May 18, 2013
12:48 PM EDT
Quoting:Who will ever be bound by these standards ? ... Would there be a standards police to enforce them ? ... Could it be just a buzz ?

Quality expandable standard, product dominance, and customer demands (voting by purchasing power) are the only ways to insure enforcement and the survivability of a standard.


May 18, 2013
4:45 PM EDT
Quoting:Microsoft, I believe, has deliberately "jemmied" the .docx format so ONLY Microsoft Office can deal with it perfectly.

Office 15—not 2010—to be fully OOXML compliant

From the ArsTechnica article:

Quoting:Microsoft technical evangelist Doug Mahugh responded on Wednesday in an effort to clarify Microsoft's intentions for OOXML support. He said that Microsoft is strongly committed to the standard and plans to achieve full compliance with the ISO-approved specification. He explained that Microsoft was unable to support strict OOXML compliance in Office 2010 due to various logistical issues and time constraints.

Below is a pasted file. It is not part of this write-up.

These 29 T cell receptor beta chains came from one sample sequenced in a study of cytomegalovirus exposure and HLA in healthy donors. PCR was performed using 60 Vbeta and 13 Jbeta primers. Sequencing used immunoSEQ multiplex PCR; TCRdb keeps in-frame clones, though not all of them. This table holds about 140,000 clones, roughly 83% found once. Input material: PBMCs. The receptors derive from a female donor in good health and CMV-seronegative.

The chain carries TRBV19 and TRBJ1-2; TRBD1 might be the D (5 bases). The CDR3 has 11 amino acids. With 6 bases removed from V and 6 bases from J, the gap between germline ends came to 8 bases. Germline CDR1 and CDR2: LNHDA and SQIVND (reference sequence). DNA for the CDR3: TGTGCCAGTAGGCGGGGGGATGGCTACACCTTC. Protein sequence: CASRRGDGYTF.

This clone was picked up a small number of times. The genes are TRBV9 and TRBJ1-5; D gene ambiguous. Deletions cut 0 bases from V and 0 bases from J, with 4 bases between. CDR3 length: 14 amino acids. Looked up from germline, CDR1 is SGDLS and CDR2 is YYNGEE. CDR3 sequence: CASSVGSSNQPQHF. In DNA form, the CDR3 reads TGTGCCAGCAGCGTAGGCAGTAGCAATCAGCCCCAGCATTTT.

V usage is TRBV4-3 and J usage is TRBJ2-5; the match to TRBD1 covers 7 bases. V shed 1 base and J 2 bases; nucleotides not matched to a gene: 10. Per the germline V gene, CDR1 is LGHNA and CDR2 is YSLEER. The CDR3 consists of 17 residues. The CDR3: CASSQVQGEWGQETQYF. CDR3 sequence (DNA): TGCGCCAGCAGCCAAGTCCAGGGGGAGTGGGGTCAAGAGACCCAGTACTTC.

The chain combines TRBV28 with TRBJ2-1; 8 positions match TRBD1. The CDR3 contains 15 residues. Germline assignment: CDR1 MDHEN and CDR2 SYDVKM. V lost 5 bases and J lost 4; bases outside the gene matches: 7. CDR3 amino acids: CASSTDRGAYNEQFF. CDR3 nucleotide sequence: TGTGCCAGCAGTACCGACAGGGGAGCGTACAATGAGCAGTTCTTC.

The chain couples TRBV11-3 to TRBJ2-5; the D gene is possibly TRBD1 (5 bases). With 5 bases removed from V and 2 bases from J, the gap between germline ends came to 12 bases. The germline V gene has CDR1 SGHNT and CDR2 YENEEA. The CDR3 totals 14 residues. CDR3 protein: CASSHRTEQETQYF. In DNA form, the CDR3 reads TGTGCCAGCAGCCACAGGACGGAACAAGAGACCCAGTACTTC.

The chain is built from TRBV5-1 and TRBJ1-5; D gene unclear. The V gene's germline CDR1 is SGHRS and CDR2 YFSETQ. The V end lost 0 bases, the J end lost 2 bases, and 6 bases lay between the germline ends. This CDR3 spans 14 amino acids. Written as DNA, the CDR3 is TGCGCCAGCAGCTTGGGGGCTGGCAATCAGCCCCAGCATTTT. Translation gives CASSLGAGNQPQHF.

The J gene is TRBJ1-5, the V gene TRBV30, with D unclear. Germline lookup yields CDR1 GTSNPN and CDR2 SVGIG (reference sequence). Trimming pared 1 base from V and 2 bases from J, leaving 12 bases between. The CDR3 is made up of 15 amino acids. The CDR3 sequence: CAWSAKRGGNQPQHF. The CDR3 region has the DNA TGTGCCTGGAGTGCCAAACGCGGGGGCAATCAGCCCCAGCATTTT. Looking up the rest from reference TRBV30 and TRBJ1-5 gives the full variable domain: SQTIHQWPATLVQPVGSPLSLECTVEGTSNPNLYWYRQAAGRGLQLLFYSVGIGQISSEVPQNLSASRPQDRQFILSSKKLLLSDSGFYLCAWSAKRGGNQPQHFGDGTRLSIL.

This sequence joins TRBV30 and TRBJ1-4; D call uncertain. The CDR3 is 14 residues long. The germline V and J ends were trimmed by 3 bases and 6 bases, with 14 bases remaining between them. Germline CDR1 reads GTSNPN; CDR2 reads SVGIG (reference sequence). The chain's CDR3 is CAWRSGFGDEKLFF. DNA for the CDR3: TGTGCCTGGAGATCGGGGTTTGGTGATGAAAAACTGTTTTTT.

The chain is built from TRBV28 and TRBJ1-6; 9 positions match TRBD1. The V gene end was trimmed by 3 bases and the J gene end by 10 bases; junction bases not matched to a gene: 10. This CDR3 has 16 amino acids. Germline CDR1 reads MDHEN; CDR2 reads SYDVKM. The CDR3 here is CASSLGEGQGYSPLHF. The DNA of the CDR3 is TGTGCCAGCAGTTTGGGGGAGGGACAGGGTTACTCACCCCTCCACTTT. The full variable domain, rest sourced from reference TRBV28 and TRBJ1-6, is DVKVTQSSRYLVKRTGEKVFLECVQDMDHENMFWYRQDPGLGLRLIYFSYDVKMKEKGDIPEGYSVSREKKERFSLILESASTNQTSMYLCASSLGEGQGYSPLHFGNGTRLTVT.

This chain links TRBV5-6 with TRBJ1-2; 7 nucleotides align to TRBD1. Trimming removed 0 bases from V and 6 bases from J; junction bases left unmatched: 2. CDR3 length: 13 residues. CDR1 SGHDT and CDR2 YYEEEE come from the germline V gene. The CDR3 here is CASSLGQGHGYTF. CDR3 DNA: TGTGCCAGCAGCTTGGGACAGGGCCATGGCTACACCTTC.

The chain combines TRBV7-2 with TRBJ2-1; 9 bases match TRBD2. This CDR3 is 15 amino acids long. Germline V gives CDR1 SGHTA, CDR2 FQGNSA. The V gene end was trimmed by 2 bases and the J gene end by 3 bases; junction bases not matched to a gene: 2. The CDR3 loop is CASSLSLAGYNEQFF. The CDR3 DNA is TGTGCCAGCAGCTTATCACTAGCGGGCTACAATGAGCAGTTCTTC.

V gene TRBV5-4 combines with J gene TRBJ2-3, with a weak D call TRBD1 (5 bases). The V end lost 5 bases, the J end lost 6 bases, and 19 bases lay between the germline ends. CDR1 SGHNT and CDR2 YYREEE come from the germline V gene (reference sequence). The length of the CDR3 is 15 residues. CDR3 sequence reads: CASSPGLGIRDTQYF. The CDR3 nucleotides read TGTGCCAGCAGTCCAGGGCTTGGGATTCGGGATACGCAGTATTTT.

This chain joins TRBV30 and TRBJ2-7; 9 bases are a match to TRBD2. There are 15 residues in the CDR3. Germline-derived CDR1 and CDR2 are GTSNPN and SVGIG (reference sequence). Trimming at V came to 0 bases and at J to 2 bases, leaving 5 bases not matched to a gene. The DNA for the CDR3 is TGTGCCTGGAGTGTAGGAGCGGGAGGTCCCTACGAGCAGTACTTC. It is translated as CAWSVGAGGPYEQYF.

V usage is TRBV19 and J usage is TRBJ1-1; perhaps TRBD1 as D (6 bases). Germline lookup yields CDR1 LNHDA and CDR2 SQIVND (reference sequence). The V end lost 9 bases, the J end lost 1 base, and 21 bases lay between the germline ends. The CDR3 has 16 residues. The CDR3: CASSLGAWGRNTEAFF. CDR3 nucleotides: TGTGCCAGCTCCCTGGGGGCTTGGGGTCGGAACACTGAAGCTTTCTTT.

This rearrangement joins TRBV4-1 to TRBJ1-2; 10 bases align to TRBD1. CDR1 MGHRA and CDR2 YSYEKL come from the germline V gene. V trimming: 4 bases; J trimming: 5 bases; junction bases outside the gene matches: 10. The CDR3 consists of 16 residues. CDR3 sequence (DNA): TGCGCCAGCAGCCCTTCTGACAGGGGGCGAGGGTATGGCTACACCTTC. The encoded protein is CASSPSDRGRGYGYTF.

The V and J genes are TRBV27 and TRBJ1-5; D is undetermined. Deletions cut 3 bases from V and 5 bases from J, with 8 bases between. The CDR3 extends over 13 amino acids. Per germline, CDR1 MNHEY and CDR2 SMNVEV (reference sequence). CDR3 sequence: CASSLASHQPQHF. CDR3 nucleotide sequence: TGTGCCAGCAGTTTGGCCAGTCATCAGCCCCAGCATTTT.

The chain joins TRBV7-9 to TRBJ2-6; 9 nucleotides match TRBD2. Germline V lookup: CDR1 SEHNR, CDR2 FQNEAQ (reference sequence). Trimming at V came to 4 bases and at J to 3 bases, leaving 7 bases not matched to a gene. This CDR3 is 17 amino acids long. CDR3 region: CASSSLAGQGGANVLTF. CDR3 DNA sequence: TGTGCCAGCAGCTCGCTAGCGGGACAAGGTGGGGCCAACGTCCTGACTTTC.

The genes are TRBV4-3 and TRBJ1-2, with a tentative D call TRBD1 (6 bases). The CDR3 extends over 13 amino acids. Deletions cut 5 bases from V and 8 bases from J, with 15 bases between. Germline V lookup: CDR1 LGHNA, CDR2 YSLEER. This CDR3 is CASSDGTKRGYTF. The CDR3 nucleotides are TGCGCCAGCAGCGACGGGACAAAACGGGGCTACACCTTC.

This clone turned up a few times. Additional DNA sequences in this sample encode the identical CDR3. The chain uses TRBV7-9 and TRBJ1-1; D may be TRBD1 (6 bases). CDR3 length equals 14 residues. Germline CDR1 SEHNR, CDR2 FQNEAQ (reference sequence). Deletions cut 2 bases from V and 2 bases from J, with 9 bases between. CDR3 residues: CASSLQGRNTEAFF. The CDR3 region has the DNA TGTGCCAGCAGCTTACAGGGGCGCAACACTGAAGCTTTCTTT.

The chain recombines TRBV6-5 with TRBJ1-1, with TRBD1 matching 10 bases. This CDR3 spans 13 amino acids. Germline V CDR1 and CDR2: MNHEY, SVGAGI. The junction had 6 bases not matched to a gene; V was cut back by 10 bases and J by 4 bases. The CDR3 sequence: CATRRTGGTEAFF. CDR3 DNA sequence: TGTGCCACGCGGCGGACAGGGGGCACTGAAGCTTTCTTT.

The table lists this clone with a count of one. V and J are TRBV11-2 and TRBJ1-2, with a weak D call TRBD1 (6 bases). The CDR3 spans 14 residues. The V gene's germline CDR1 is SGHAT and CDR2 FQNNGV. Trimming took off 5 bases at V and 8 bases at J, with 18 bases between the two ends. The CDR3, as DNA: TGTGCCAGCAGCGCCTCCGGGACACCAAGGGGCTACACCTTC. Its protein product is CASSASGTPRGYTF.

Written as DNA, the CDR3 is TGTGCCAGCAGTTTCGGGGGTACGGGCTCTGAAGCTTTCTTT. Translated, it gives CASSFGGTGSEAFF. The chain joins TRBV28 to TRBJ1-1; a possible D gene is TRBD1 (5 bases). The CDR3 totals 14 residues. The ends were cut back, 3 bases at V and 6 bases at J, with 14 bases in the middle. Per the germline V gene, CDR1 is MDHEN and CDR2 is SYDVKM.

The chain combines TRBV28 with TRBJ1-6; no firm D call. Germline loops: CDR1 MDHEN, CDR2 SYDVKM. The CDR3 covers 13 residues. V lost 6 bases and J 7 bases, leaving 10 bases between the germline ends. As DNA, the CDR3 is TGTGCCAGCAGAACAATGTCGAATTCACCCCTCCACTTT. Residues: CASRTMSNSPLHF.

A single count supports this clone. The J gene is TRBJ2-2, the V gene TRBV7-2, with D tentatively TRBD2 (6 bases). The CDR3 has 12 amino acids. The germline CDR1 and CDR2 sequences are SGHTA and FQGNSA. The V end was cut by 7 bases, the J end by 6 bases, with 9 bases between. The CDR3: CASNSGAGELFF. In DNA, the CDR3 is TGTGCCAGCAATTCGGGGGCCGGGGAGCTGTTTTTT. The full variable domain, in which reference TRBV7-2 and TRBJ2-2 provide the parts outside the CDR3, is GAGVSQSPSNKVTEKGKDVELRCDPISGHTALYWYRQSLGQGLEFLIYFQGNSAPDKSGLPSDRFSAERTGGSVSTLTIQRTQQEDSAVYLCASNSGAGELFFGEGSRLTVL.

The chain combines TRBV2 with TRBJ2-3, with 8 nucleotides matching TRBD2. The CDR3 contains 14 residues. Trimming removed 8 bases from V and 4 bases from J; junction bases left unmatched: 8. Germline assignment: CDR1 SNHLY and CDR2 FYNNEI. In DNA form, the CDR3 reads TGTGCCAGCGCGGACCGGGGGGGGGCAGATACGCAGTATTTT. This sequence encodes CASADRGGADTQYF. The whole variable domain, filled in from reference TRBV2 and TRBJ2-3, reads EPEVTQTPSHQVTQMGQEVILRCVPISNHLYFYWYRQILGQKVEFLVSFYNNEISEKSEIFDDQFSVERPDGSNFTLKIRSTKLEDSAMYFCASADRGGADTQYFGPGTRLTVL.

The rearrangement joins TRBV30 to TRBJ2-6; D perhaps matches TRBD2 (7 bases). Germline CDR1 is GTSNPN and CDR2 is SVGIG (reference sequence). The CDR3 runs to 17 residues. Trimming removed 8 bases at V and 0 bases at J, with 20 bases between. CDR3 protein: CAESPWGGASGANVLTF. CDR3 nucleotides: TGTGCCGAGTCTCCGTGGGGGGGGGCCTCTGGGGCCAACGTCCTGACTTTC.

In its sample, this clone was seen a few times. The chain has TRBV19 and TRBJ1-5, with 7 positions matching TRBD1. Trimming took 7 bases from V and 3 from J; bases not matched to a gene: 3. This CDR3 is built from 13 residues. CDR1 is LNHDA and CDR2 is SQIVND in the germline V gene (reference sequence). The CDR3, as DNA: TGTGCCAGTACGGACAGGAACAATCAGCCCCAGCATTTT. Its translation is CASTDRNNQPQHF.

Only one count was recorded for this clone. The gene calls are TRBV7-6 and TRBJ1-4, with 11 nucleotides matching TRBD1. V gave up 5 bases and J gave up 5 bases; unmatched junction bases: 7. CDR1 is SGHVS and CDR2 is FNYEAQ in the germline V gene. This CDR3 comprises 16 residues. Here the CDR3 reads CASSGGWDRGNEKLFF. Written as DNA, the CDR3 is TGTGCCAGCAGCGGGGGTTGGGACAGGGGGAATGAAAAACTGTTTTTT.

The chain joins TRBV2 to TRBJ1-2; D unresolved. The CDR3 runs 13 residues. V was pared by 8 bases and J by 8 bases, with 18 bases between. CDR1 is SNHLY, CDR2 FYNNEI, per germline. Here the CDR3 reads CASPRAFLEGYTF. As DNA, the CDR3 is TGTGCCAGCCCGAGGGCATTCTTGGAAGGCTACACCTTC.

In other words, they bribed ... er, crammed the OOXML specification through the ISO, and they will support it ... someday ... maybe.


May 19, 2013
5:20 PM EDT
Microsoft only wants credit for the standards. They don't give a rodent's butt about actually, you know, following them.

And, unlike my esteemed colleague Ridcully, I am not at all sick of condemning them. After 15 years, they're still giving me lots of reasons to do so.

May 19, 2013
6:05 PM EDT
Gus3......thankyou for the compliment, I am ashamed of myself though, that I am having to elucidate - although I don't blame you for taking my words a little different to my intention.